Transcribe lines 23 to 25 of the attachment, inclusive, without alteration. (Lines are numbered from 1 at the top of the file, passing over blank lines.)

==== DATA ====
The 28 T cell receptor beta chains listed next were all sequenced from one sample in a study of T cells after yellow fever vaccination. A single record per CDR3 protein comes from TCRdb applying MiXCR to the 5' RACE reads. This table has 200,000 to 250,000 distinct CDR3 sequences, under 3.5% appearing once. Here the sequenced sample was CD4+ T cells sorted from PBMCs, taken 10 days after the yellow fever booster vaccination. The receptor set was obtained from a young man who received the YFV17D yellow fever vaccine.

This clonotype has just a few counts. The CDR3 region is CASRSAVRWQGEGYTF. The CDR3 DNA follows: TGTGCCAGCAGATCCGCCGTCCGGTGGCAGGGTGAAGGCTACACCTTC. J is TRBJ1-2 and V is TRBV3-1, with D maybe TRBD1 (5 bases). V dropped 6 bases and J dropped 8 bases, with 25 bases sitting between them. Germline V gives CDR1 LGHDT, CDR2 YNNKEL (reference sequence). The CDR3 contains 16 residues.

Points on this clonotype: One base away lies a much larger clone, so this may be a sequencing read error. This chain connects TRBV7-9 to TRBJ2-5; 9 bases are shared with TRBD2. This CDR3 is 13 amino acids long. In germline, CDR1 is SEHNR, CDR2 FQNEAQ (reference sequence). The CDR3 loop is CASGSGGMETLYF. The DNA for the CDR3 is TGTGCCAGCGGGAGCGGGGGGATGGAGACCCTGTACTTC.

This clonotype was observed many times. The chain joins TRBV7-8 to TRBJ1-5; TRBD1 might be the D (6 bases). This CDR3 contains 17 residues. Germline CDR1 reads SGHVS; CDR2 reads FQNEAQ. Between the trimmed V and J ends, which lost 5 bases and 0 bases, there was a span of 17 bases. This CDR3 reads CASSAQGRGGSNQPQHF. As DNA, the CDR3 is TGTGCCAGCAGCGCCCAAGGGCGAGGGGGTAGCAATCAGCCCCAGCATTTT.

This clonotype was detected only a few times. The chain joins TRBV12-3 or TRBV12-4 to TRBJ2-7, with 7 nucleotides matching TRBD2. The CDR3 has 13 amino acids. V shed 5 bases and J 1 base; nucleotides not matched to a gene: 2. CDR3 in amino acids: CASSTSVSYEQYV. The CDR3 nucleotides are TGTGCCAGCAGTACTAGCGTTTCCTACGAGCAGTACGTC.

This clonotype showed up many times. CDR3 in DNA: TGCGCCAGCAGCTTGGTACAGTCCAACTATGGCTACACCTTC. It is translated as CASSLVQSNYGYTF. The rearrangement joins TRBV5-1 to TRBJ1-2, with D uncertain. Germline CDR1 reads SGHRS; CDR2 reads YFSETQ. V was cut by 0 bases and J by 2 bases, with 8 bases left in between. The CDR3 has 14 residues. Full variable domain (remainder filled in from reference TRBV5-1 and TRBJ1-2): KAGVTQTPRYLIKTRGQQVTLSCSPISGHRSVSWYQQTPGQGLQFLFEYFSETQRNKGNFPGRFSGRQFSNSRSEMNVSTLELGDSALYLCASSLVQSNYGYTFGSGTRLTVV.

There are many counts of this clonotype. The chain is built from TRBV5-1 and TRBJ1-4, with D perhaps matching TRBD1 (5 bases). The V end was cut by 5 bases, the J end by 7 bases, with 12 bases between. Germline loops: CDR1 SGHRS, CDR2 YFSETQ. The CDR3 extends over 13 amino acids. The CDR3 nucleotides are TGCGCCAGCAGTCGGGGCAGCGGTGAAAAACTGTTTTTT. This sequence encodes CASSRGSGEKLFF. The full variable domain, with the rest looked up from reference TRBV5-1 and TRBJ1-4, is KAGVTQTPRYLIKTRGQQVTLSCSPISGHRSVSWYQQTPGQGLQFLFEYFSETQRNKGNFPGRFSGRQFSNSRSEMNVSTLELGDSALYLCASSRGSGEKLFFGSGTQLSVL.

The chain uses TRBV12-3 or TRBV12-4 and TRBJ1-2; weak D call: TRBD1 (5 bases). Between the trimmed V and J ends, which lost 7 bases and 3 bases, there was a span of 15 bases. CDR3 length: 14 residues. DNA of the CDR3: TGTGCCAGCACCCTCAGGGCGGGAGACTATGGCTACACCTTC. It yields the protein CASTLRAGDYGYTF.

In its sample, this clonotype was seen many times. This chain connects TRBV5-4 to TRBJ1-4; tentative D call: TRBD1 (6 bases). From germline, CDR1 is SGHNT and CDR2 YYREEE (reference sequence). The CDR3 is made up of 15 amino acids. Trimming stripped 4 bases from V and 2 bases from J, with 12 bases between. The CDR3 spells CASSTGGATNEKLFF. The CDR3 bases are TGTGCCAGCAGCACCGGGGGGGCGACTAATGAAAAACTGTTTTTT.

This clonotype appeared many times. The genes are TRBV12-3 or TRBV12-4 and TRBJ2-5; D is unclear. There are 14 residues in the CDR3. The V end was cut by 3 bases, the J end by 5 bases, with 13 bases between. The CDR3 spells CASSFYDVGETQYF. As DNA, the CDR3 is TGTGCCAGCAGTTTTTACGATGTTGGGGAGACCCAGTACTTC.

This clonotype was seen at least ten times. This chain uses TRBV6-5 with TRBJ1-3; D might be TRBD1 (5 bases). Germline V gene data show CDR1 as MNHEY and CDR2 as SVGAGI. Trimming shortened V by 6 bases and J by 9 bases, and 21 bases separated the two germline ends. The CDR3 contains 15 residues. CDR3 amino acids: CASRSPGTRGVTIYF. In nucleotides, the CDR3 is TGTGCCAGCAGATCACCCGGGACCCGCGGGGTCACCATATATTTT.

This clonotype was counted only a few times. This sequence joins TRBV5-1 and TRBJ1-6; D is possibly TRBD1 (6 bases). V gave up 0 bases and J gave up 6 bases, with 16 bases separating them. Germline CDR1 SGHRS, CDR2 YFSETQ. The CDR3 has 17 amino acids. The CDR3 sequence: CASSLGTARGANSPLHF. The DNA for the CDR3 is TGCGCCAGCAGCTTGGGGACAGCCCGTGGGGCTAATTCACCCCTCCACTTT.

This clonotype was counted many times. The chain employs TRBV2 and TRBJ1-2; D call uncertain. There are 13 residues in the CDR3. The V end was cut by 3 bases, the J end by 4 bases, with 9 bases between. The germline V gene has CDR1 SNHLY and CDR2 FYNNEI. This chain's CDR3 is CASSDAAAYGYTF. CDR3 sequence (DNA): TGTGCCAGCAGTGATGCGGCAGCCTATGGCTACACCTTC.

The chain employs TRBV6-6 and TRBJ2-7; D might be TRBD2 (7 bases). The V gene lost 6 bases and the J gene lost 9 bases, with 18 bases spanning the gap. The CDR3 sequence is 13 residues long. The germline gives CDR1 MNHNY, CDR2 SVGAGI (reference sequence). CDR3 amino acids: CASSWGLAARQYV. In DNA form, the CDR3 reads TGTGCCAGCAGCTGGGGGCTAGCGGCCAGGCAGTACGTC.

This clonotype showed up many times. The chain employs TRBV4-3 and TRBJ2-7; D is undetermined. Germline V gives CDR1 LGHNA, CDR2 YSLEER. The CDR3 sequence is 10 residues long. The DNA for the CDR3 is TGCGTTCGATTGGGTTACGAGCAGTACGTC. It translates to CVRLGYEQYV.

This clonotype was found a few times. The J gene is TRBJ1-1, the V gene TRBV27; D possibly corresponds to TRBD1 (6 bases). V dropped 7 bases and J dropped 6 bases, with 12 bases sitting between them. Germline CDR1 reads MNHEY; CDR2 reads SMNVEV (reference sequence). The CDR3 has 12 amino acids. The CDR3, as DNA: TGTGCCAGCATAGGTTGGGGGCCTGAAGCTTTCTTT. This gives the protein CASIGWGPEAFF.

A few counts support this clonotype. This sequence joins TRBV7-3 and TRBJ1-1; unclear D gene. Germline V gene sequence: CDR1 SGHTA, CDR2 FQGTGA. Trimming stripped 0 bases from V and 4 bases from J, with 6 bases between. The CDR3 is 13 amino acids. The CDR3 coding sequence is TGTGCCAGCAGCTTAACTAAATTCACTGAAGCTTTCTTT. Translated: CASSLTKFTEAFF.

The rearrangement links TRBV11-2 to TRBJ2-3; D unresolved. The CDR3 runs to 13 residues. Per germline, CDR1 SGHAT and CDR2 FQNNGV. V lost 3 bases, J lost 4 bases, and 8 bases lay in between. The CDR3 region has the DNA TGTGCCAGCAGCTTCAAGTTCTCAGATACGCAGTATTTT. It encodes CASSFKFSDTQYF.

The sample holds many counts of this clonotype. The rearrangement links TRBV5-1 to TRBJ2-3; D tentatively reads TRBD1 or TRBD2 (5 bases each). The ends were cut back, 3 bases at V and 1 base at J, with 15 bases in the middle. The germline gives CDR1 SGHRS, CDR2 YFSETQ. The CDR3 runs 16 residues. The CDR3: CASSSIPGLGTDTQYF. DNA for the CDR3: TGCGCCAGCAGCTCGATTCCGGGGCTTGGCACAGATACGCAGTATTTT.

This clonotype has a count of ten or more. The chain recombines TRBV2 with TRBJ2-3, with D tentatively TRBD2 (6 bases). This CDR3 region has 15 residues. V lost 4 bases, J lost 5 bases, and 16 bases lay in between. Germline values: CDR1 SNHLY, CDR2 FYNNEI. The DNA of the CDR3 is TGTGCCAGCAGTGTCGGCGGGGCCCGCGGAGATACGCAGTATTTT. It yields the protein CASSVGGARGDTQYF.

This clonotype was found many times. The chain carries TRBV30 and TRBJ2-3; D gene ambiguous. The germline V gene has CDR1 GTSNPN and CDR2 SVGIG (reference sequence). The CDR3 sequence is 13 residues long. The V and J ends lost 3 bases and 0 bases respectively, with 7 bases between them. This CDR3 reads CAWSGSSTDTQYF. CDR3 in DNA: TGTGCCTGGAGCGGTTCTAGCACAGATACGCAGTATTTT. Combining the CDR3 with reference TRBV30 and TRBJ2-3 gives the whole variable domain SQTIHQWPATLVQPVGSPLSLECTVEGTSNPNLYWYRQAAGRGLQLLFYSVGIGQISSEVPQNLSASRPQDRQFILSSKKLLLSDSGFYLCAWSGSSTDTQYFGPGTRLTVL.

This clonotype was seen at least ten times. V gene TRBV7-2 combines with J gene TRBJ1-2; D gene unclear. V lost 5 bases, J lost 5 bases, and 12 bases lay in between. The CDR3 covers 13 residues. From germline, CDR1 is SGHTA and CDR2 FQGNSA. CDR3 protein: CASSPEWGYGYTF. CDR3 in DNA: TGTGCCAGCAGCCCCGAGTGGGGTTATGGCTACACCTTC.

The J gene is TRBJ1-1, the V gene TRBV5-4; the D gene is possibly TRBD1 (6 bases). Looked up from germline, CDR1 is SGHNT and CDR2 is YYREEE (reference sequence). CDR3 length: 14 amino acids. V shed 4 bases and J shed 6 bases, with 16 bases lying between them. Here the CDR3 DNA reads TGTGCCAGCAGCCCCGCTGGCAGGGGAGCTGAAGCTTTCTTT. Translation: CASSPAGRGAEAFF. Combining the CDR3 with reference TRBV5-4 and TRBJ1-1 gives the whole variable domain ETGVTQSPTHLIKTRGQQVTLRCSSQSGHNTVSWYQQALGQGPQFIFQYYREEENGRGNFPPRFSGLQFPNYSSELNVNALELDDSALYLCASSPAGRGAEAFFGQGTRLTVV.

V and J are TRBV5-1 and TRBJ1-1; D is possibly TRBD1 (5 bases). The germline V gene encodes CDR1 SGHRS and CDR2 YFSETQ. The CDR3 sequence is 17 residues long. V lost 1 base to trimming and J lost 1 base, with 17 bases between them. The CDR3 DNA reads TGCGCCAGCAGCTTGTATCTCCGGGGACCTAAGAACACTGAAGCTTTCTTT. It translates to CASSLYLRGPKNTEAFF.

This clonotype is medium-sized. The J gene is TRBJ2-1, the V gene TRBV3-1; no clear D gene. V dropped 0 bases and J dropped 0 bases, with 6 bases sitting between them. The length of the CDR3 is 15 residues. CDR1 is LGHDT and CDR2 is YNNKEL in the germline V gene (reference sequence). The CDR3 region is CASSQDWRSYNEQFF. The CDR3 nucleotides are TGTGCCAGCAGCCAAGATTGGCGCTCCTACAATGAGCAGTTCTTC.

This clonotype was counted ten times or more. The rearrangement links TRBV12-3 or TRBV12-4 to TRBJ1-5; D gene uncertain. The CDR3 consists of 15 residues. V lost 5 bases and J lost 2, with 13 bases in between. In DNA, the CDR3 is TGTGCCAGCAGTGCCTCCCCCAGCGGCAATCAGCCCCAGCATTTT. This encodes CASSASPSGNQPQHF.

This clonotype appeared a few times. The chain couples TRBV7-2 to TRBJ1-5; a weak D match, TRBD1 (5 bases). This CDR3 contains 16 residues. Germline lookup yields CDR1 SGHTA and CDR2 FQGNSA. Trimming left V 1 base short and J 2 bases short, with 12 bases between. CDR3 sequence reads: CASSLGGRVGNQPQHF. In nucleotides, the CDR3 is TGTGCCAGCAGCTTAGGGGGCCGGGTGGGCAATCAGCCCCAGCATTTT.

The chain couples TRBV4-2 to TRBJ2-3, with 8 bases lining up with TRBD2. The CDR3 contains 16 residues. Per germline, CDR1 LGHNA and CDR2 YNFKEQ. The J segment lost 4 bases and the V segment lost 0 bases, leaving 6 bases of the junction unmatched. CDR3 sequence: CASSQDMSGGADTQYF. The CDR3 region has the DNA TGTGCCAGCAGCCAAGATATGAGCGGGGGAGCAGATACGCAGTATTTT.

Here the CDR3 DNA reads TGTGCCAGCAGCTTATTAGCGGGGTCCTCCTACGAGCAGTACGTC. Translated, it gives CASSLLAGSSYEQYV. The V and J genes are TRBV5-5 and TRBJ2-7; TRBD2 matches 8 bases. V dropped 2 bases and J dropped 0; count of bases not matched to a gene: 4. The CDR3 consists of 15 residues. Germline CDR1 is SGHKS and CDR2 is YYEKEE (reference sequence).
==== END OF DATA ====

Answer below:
The J gene is TRBJ1-1, the V gene TRBV5-4; the D gene is possibly TRBD1 (6 bases). Looked up from germline, CDR1 is SGHNT and CDR2 is YYREEE (reference sequence). CDR3 length: 14 amino acids. V shed 4 bases and J shed 6 bases, with 16 bases lying between them. Here the CDR3 DNA reads TGTGCCAGCAGCCCCGCTGGCAGGGGAGCTGAAGCTTTCTTT. Translation: CASSPAGRGAEAFF. Combining the CDR3 with reference TRBV5-4 and TRBJ1-1 gives the whole variable domain ETGVTQSPTHLIKTRGQQVTLRCSSQSGHNTVSWYQQALGQGPQFIFQYYREEENGRGNFPPRFSGLQFPNYSSELNVNALELDDSALYLCASSPAGRGAEAFFGQGTRLTVV.

V and J are TRBV5-1 and TRBJ1-1; D is possibly TRBD1 (5 bases). The germline V gene encodes CDR1 SGHRS and CDR2 YFSETQ. The CDR3 sequence is 17 residues long. V lost 1 base to trimming and J lost 1 base, with 17 bases between them. The CDR3 DNA reads TGCGCCAGCAGCTTGTATCTCCGGGGACCTAAGAACACTGAAGCTTTCTTT. It translates to CASSLYLRGPKNTEAFF.

This clonotype is medium-sized. The J gene is TRBJ2-1, the V gene TRBV3-1; no clear D gene. V dropped 0 bases and J dropped 0 bases, with 6 bases sitting between them. The length of the CDR3 is 15 residues. CDR1 is LGHDT and CDR2 is YNNKEL in the germline V gene (reference sequence). The CDR3 region is CASSQDWRSYNEQFF. The CDR3 nucleotides are TGTGCCAGCAGCCAAGATTGGCGCTCCTACAATGAGCAGTTCTTC.